Otherwise it was your standard public campsite and we had no complaints whatsoever. The national park does have a lodge (which looked straight out of 1977) and the area around the park has plenty of RV camps with mini golf and waterslides, if you're into that sort of thing.

The food. Oatmeal breakfasts, cheese sandwich lunches as usual. Since it wasn't raining we actually cooked one night... and then we went back to salad the next night because our "demand" wasn't really justifying the "supply".

eggplant mushroom spinach tofu rice noodle mayhem

and... salad again

More photos here...

The summary. We added this park to the tour route on a total lark before we left - it's close enough to the Great Smoky Mountains and it's another national park to check off the list! But while Mammoth Cave might not necessarily be glamorous (to some), it's really astounding and totally different than any other cave we'd visited. So glad we went, and so glad we were able to check out almost every angle of the park in just two days.

Next up: well-deserved bbq, one of our favorite bands, some Nashville sightseeing and a real bed for a night... To the city!

Monday, June 29, 2015

Kentucky, we hardly knew ya.

On our way from Great Smoky Mountains National Park to Mammoth Cave National Park, we passed through a thick part of the Bible belt. Throughout the entire morning I don't think we went a mile without seeing a church or some kind of church-inspired signage.

no, but we can look busy!

We also passed through a lot of dry counties, easily identified by the "last chance for liquor!" stores lining the county border. (These stores usually also sold guns and ammo - neat!)

Southern Kentucky - and most of the south, for that matter - was as foreign to us as anywhere else we'd been on this trip. Everyone was nice, and things were sort of familiar, but we definitely didn't feel at home...

... despite Portland-esque senses of humor ...

... and this pleasant break from the Jesus warnings

And then we got to Daniel Boone National Forest.

a brief but amazing stay

Had we known about this scenic area of southern Kentucky ahead of time, we probably would have planned to spend a LOT more time there.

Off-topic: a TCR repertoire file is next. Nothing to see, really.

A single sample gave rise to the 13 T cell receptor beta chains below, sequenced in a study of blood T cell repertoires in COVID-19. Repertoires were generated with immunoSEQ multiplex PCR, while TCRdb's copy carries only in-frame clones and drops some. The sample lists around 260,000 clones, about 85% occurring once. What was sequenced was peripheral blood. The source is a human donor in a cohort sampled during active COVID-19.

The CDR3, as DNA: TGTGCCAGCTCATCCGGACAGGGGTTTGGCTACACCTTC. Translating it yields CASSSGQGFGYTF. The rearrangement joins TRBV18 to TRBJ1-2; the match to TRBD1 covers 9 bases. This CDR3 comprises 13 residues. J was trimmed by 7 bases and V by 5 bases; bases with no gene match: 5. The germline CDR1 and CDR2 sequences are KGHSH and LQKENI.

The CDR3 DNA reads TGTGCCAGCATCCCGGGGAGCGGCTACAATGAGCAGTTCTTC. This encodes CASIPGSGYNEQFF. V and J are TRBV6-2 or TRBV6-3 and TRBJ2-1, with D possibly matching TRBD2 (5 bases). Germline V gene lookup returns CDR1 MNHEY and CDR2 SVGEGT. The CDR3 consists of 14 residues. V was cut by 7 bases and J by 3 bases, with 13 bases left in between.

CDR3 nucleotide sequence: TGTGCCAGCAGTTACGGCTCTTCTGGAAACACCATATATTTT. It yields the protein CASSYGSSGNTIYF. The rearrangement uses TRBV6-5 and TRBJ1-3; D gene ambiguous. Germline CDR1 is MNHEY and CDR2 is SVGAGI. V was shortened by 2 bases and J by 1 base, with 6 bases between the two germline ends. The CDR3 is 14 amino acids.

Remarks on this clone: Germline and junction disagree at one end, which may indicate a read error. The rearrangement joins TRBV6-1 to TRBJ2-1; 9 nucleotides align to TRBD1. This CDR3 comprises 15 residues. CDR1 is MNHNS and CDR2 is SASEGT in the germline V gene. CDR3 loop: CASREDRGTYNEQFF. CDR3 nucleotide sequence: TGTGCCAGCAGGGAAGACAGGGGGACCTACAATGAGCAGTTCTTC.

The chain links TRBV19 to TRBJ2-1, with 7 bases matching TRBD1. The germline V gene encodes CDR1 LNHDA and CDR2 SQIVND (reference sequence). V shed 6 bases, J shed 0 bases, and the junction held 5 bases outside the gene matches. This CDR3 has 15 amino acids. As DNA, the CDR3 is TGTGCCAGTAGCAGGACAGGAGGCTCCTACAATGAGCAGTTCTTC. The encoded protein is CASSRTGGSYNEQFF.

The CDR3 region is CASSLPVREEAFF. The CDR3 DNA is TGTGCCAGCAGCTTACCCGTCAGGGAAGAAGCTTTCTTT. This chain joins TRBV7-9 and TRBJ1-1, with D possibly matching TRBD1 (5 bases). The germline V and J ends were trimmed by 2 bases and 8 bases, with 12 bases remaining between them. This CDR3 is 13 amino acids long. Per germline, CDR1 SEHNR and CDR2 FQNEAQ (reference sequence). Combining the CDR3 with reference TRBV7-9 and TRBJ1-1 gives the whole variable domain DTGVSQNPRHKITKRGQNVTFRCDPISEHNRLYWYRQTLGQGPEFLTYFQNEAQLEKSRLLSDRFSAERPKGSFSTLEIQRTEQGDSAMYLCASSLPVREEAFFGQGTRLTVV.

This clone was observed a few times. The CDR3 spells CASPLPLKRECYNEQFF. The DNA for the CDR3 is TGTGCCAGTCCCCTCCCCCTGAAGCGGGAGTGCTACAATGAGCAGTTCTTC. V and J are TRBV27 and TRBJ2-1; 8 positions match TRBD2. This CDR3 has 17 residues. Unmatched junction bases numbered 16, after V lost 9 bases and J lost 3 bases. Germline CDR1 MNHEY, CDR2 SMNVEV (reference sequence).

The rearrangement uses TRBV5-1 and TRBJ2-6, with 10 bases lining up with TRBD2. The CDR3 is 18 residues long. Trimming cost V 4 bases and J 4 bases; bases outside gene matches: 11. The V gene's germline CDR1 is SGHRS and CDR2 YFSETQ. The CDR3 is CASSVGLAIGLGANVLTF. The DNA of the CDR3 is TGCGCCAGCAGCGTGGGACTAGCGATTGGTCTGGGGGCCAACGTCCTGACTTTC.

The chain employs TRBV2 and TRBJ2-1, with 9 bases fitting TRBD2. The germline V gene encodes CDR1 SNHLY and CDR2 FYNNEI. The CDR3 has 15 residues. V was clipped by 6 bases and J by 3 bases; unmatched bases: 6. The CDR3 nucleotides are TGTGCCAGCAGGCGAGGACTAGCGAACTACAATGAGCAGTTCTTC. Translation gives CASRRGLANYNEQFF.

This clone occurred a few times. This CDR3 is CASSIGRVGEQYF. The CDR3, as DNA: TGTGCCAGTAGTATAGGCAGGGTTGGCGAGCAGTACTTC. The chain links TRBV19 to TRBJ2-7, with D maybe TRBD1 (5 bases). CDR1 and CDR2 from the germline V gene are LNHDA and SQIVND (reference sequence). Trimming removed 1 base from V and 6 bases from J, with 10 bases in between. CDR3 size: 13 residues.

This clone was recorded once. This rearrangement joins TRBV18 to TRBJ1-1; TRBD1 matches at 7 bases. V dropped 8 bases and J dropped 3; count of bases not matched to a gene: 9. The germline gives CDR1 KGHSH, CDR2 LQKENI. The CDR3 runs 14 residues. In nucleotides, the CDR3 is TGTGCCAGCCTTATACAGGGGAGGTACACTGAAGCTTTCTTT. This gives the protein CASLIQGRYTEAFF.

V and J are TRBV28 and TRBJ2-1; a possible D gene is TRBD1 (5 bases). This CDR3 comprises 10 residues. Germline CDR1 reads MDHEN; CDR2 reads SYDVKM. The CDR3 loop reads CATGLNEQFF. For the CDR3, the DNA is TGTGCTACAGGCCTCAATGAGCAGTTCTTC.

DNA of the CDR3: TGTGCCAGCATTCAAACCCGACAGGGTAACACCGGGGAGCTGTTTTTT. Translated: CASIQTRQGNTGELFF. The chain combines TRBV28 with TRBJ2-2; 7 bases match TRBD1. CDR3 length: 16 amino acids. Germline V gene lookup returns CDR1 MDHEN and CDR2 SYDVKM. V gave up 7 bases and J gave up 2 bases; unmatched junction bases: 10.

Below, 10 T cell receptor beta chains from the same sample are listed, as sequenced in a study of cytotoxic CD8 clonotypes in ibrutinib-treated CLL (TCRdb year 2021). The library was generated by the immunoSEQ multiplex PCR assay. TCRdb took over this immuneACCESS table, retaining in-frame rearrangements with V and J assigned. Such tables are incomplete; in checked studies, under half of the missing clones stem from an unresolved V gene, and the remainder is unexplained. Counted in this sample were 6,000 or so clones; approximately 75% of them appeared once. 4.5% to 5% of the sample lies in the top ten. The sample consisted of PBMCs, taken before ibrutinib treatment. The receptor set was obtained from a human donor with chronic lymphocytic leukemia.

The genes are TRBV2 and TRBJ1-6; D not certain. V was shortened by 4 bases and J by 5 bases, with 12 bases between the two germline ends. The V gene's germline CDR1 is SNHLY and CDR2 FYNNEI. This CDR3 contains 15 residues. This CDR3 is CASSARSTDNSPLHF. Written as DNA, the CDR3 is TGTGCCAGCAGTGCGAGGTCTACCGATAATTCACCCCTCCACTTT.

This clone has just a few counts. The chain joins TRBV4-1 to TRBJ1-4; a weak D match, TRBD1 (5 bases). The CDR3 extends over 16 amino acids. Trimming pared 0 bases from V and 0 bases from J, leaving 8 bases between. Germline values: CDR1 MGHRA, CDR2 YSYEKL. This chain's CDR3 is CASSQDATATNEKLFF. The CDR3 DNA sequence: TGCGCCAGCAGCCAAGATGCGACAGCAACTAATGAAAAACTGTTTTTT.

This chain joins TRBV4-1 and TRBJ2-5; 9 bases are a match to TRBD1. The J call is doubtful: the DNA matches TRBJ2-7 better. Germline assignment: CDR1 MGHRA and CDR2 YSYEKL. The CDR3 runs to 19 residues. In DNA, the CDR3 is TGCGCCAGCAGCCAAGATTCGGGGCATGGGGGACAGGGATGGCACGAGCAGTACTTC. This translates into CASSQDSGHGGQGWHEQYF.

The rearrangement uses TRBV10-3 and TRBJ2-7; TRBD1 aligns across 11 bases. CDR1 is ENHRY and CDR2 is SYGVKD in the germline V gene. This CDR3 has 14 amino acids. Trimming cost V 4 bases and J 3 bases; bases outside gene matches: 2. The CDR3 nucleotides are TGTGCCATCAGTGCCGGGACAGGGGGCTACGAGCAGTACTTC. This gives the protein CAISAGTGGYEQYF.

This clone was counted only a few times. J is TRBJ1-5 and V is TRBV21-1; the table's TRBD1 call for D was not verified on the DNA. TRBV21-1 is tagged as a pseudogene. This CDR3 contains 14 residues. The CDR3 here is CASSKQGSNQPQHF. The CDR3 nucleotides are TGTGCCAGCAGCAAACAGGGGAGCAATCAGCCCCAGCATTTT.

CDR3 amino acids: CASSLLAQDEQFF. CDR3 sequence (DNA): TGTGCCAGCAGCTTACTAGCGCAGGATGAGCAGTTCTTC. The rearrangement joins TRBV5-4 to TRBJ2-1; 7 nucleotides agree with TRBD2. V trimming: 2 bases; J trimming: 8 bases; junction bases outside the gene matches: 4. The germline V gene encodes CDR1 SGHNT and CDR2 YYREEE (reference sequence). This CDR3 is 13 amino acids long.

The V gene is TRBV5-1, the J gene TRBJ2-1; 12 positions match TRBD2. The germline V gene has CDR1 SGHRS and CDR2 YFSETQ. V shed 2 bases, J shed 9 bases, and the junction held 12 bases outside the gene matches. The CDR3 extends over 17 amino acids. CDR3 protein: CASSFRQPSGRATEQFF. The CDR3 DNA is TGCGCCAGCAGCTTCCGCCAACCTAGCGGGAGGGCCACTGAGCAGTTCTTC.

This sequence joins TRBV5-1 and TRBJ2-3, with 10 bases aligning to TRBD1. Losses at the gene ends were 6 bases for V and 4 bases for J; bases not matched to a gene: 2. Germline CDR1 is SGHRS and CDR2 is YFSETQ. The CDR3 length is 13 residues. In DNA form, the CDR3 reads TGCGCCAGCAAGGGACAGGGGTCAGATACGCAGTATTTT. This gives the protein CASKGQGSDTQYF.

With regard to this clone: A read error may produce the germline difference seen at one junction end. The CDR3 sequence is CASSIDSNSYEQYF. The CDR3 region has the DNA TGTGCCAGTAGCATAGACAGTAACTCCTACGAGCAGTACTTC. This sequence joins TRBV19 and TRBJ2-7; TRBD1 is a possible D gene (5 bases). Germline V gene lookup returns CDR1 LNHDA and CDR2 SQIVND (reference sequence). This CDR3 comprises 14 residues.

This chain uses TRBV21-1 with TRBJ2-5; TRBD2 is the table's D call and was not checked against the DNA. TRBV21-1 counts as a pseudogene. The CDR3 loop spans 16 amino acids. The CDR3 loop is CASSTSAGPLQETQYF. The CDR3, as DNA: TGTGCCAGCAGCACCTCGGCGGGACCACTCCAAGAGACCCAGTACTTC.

but probably not during a terrible thunderstorm
(our campsite was dead center of this for a bit)

There are a few camping options in the area where we stopped for the night. Some are more resort-like and family-oriented, others are geared toward fishing enthusiasts. We fit neither of those categories so we chose a quiet, empty state park.

Grove Campground near Cumberland Falls
(site A15 was A-OK)

We waited out the rain and then set up the tent, we waited out the rain some more and reheated leftovers, and then I think it rained some more... Isn't spring camping fun?!

it's no strawberry ale, but it'll do

The weather was more cooperative the next morning so we stopped by Cumberland Falls - at 125 feet wide, it's considered the "Niagara of the south." We knew nothing about it beforehand. We just saw it on the map and decided to check it out. Sometimes that's the best way to travel.

hard to grasp the magnitude with nothing for perspective
but it's LOUD

Cumberland Falls is surrounded by resorts and hotels for people who try to see the moonbow on clear nights when the moon is full. Our timing and the weather were both a bit off for that, so we'll call it our reason to return to Cumberland Falls someday.

not a moonbow

We also stopped by the Natural Arch Scenic Area.

again, hard to grasp the enormity
but it's HUGE

there's a little perspective

All we really did was walk about a mile out to the Natural Arch but in talking with some locals who were hiking around the area, it sounds like there are miles and miles of scenic trails and interesting rock formations all over southern Kentucky. If you find yourself in the National Forest, the ranger stations are apparently really helpful - stop by and see what they recommend. (If you've been, leave a comment with what you recommend!)